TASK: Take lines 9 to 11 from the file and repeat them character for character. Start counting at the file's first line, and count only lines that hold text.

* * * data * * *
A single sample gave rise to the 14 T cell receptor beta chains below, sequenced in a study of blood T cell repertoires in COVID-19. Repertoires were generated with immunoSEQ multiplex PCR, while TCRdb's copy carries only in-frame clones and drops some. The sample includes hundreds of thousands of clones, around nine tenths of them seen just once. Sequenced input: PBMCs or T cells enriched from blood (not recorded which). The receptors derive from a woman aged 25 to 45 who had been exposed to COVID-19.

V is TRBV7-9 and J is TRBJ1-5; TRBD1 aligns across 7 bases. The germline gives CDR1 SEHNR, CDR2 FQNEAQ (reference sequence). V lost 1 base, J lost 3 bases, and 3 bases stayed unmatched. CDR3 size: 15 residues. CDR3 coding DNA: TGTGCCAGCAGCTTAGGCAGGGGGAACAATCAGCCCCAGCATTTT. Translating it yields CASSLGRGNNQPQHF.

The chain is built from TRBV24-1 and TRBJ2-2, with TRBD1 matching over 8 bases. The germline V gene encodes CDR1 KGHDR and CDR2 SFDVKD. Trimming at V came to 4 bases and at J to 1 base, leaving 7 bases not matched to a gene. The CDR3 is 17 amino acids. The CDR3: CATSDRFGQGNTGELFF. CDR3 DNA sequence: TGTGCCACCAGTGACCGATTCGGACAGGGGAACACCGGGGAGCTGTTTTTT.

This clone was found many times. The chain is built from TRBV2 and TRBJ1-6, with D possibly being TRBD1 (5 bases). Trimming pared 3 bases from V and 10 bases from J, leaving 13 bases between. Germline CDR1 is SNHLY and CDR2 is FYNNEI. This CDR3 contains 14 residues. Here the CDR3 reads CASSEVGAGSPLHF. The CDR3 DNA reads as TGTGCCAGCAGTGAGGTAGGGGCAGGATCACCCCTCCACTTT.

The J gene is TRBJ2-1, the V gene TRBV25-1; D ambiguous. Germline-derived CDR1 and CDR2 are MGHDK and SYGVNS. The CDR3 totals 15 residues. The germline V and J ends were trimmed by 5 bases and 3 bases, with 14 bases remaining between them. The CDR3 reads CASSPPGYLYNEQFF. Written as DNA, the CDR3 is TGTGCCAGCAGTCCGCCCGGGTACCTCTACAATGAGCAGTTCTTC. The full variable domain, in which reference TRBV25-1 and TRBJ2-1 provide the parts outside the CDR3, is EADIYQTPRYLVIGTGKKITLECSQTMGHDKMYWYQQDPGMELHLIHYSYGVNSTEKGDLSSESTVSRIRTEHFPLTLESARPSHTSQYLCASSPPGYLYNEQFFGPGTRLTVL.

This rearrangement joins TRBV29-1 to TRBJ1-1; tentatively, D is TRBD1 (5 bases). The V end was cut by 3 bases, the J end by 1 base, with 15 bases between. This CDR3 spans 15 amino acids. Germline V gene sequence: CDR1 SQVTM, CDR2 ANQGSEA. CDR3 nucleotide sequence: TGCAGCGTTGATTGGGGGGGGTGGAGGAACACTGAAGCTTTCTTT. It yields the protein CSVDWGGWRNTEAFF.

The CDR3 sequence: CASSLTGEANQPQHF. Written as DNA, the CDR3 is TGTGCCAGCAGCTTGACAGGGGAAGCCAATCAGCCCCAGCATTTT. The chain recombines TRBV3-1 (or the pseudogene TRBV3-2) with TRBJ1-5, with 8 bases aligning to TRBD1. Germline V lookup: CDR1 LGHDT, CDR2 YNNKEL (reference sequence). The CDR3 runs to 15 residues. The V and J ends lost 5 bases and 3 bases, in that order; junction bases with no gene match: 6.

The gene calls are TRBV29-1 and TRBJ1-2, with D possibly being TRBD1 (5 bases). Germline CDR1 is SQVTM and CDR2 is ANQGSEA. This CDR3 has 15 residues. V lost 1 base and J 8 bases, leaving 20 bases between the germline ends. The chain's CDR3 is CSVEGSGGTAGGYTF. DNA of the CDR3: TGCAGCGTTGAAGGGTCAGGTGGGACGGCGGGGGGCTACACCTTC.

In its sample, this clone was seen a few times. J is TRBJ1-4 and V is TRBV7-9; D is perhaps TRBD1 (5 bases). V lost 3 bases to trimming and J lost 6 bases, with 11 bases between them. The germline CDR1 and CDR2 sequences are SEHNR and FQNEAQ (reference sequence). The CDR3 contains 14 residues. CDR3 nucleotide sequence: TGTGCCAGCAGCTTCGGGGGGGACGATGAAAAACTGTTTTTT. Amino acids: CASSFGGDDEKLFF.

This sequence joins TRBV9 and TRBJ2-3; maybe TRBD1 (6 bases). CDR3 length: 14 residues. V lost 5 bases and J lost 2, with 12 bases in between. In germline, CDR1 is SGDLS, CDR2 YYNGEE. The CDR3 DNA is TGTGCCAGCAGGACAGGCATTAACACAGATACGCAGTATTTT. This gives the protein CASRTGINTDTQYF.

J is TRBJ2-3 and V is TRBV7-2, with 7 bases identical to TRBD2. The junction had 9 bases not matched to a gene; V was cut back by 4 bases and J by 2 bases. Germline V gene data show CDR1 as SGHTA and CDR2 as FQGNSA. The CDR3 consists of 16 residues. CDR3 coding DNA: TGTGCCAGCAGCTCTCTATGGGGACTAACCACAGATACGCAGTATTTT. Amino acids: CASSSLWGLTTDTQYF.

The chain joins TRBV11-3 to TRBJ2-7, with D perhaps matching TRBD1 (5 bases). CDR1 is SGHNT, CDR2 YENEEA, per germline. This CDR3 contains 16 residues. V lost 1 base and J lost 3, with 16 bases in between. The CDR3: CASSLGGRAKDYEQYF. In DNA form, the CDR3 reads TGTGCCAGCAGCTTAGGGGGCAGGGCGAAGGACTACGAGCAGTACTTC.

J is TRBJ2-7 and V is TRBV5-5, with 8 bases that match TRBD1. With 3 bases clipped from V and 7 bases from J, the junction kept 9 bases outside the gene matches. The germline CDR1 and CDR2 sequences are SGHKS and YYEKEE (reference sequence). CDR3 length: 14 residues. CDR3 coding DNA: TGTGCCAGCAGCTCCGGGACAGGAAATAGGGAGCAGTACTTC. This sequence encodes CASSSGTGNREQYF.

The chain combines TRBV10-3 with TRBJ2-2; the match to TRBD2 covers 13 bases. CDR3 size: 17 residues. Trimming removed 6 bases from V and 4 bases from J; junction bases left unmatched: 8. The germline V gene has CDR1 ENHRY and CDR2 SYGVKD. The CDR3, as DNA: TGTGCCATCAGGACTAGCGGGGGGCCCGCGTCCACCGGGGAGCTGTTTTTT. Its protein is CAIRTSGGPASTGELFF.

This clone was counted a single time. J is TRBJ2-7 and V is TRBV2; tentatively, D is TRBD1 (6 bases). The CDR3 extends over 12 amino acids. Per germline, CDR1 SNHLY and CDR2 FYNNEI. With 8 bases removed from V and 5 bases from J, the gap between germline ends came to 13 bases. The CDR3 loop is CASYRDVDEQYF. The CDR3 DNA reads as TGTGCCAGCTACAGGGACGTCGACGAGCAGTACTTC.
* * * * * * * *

In its sample, this clone was seen a few times. J is TRBJ1-4 and V is TRBV7-9; D is perhaps TRBD1 (5 bases). V lost 3 bases to trimming and J lost 6 bases, with 11 bases between them. The germline CDR1 and CDR2 sequences are SEHNR and FQNEAQ (reference sequence). The CDR3 contains 14 residues. CDR3 nucleotide sequence: TGTGCCAGCAGCTTCGGGGGGGACGATGAAAAACTGTTTTTT. Amino acids: CASSFGGDDEKLFF.

This sequence joins TRBV9 and TRBJ2-3; maybe TRBD1 (6 bases). CDR3 length: 14 residues. V lost 5 bases and J lost 2, with 12 bases in between. In germline, CDR1 is SGDLS, CDR2 YYNGEE. The CDR3 DNA is TGTGCCAGCAGGACAGGCATTAACACAGATACGCAGTATTTT. This gives the protein CASRTGINTDTQYF.

J is TRBJ2-3 and V is TRBV7-2, with 7 bases identical to TRBD2. The junction had 9 bases not matched to a gene; V was cut back by 4 bases and J by 2 bases. Germline V gene data show CDR1 as SGHTA and CDR2 as FQGNSA. The CDR3 consists of 16 residues. CDR3 coding DNA: TGTGCCAGCAGCTCTCTATGGGGACTAACCACAGATACGCAGTATTTT. Amino acids: CASSSLWGLTTDTQYF.